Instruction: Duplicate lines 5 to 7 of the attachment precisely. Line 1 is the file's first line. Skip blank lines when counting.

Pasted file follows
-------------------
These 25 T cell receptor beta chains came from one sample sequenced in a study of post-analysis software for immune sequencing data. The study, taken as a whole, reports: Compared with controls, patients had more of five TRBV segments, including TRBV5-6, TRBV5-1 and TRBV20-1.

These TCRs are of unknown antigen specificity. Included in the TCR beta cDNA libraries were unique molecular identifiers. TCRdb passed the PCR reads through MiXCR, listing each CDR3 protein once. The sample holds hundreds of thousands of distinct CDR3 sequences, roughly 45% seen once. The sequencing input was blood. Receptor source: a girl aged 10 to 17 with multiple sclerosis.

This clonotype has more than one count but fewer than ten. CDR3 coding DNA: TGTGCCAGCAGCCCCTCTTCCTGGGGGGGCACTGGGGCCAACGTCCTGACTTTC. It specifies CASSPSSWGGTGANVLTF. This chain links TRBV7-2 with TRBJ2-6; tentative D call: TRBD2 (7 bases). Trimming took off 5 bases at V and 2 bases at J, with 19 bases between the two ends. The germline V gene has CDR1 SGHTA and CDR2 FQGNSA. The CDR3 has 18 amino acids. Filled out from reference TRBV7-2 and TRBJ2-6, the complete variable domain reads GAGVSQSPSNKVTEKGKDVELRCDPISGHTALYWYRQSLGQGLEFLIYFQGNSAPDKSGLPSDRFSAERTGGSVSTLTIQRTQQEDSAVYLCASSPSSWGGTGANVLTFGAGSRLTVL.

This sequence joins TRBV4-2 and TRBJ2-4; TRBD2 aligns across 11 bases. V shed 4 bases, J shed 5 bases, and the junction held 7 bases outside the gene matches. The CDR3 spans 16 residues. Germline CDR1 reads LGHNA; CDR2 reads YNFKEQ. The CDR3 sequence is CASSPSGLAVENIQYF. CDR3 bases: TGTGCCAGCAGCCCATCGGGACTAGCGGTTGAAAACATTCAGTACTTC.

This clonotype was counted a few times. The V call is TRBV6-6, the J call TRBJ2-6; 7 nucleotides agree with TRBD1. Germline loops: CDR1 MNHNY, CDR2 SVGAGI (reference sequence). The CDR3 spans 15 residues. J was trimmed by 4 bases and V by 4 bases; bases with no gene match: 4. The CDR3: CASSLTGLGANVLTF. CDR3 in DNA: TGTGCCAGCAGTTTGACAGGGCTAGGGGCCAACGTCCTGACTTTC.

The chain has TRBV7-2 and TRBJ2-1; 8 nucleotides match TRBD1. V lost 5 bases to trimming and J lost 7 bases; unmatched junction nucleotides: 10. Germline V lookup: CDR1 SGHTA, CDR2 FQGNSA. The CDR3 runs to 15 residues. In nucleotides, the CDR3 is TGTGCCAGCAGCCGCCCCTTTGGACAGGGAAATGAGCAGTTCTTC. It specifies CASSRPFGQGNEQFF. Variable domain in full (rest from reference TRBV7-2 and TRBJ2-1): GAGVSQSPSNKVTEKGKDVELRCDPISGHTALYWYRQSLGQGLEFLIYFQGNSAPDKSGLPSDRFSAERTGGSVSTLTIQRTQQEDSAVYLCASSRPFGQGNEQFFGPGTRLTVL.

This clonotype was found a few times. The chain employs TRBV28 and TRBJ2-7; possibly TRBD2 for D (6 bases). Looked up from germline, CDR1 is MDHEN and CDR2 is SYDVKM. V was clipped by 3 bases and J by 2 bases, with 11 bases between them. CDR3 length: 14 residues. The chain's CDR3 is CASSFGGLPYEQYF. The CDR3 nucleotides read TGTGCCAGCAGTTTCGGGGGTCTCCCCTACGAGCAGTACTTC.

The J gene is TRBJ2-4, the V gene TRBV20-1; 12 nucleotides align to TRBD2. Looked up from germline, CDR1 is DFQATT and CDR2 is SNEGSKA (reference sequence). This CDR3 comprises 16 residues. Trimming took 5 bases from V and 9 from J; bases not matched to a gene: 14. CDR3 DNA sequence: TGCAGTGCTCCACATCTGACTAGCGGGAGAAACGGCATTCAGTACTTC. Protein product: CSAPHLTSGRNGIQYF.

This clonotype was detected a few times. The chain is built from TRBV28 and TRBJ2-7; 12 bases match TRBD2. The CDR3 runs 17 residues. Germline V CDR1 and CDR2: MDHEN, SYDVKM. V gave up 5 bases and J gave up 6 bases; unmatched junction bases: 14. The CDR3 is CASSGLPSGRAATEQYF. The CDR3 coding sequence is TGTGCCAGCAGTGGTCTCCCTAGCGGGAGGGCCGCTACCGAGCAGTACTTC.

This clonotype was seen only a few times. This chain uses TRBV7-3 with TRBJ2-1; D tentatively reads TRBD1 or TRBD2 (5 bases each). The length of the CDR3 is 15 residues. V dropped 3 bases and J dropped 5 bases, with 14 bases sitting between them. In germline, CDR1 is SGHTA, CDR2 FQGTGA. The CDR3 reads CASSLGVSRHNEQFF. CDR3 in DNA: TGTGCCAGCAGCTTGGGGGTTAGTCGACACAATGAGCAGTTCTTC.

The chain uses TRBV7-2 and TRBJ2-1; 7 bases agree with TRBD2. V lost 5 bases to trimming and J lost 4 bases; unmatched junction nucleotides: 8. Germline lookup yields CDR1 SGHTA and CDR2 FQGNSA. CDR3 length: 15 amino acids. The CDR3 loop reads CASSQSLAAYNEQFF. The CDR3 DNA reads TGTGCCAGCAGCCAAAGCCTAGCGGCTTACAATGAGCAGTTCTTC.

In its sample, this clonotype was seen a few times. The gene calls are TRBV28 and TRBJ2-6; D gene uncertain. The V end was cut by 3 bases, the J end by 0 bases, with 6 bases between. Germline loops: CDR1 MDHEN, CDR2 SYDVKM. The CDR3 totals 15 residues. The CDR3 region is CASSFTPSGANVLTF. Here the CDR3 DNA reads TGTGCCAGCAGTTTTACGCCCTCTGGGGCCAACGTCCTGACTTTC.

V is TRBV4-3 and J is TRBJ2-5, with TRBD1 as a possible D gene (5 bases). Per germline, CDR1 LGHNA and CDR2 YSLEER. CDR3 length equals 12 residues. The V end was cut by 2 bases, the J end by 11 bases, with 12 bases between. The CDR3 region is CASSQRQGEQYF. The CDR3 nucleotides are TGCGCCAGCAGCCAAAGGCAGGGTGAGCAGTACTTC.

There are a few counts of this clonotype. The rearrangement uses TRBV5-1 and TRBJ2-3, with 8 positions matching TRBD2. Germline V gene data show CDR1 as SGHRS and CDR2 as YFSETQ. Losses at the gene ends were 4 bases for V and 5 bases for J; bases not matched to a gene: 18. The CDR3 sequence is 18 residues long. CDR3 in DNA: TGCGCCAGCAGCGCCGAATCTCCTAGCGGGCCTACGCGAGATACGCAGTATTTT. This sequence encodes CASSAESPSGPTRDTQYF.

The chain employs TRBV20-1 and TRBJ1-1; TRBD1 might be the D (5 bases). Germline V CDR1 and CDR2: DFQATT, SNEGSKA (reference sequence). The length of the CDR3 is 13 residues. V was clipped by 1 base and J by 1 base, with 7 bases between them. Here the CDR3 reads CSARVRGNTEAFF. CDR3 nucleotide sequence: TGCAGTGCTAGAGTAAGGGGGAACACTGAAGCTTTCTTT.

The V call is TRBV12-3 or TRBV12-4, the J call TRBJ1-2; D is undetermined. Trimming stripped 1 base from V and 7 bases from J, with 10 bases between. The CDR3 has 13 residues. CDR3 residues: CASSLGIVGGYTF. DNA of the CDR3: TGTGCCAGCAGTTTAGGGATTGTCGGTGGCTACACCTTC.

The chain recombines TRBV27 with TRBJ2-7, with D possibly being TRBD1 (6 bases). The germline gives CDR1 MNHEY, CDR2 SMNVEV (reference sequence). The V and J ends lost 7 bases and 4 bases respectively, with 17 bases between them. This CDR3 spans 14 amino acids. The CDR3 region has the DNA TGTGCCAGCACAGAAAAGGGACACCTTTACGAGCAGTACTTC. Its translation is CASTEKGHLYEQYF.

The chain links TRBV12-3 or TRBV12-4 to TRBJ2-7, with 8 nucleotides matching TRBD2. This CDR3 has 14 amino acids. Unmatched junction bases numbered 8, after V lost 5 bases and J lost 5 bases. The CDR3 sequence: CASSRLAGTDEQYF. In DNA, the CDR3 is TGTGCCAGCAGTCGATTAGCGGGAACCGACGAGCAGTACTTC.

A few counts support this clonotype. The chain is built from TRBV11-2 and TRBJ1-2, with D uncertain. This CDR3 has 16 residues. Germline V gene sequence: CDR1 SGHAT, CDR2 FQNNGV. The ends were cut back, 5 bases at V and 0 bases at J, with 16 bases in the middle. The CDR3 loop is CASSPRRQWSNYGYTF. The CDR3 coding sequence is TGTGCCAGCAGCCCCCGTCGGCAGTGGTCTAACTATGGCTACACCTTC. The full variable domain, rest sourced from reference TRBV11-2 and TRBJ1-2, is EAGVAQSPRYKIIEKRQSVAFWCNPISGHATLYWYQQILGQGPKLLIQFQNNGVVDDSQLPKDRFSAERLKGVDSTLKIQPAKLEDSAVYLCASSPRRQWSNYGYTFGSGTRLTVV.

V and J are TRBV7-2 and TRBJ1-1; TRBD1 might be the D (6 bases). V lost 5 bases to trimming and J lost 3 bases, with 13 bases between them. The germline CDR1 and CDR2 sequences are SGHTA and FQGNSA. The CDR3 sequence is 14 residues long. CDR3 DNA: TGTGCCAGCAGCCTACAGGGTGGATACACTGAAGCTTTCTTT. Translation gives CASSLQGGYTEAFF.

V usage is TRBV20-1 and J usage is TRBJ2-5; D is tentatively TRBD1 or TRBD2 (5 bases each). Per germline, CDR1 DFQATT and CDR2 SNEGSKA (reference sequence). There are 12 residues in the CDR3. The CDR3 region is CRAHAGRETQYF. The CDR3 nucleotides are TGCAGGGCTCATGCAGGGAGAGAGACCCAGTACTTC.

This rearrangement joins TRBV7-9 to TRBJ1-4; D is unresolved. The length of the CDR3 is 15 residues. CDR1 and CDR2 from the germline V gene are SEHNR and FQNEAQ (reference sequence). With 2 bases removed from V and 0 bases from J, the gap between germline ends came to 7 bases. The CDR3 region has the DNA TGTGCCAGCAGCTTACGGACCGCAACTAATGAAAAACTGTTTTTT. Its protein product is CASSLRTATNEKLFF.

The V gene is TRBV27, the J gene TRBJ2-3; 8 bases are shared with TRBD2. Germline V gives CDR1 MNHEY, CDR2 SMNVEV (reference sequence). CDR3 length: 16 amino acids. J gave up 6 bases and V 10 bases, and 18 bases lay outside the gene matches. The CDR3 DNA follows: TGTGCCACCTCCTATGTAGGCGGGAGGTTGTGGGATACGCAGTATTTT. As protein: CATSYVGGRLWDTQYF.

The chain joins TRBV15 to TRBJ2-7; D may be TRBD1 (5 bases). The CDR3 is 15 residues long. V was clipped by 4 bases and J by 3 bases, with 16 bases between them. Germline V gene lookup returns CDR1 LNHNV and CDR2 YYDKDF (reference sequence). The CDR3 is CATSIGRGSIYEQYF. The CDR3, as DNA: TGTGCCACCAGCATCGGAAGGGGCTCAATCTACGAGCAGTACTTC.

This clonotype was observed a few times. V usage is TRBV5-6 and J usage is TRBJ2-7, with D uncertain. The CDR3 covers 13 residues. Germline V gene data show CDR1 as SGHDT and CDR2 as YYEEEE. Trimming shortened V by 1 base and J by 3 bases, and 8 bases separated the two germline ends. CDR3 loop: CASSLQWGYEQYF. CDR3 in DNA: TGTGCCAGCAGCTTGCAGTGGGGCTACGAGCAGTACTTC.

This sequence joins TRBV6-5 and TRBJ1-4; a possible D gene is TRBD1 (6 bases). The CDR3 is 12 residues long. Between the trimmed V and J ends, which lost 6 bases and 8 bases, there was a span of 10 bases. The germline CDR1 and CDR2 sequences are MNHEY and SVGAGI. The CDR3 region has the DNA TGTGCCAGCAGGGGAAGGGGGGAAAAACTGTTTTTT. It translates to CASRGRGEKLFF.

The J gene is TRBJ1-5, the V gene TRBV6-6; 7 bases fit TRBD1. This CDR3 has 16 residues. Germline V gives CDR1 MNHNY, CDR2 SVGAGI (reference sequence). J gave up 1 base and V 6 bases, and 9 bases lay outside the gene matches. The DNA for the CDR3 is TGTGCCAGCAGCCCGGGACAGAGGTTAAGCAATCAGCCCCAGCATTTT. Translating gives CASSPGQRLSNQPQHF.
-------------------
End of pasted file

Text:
This clonotype was counted a few times. The V call is TRBV6-6, the J call TRBJ2-6; 7 nucleotides agree with TRBD1. Germline loops: CDR1 MNHNY, CDR2 SVGAGI (reference sequence). The CDR3 spans 15 residues. J was trimmed by 4 bases and V by 4 bases; bases with no gene match: 4. The CDR3: CASSLTGLGANVLTF. CDR3 in DNA: TGTGCCAGCAGTTTGACAGGGCTAGGGGCCAACGTCCTGACTTTC.

The chain has TRBV7-2 and TRBJ2-1; 8 nucleotides match TRBD1. V lost 5 bases to trimming and J lost 7 bases; unmatched junction nucleotides: 10. Germline V lookup: CDR1 SGHTA, CDR2 FQGNSA. The CDR3 runs to 15 residues. In nucleotides, the CDR3 is TGTGCCAGCAGCCGCCCCTTTGGACAGGGAAATGAGCAGTTCTTC. It specifies CASSRPFGQGNEQFF. Variable domain in full (rest from reference TRBV7-2 and TRBJ2-1): GAGVSQSPSNKVTEKGKDVELRCDPISGHTALYWYRQSLGQGLEFLIYFQGNSAPDKSGLPSDRFSAERTGGSVSTLTIQRTQQEDSAVYLCASSRPFGQGNEQFFGPGTRLTVL.

This clonotype was found a few times. The chain employs TRBV28 and TRBJ2-7; possibly TRBD2 for D (6 bases). Looked up from germline, CDR1 is MDHEN and CDR2 is SYDVKM. V was clipped by 3 bases and J by 2 bases, with 11 bases between them. CDR3 length: 14 residues. The chain's CDR3 is CASSFGGLPYEQYF. The CDR3 nucleotides read TGTGCCAGCAGTTTCGGGGGTCTCCCCTACGAGCAGTACTTC.